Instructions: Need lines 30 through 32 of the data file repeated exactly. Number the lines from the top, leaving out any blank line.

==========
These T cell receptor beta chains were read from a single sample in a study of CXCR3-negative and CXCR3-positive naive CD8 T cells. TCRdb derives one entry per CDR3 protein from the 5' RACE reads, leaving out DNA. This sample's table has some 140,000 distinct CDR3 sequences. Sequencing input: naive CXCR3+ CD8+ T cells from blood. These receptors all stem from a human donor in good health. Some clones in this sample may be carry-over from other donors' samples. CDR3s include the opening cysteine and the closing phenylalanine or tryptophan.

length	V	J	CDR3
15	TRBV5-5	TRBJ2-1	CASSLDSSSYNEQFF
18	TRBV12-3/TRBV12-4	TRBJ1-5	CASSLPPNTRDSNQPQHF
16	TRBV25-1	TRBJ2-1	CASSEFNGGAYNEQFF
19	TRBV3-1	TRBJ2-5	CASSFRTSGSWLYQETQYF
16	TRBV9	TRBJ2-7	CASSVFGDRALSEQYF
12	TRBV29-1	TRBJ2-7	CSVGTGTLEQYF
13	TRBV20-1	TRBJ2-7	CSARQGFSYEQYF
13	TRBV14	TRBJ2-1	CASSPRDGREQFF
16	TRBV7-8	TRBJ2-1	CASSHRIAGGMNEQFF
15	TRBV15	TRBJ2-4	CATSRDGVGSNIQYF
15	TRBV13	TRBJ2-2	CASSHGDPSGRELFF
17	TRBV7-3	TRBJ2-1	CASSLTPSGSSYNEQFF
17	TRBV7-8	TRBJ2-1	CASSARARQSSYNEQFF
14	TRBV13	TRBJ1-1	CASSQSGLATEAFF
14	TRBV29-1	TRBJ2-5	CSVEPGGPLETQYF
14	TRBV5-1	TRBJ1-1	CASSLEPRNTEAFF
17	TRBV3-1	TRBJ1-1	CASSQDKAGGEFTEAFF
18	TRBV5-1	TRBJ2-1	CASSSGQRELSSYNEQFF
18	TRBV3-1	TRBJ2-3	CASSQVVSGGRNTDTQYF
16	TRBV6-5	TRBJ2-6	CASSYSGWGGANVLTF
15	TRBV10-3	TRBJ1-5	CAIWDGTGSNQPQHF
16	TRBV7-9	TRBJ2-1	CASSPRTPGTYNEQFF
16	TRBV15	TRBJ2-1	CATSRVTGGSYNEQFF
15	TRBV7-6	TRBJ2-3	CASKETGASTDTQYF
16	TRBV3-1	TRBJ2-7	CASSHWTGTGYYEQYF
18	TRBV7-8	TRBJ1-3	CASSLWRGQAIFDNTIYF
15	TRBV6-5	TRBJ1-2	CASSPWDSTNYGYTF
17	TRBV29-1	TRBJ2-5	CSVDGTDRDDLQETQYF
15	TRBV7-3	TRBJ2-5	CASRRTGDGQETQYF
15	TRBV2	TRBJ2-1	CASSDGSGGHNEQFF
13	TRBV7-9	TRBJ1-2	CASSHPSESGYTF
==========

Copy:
17	TRBV29-1	TRBJ2-5	CSVDGTDRDDLQETQYF
15	TRBV7-3	TRBJ2-5	CASRRTGDGQETQYF
15	TRBV2	TRBJ2-1	CASSDGSGGHNEQFF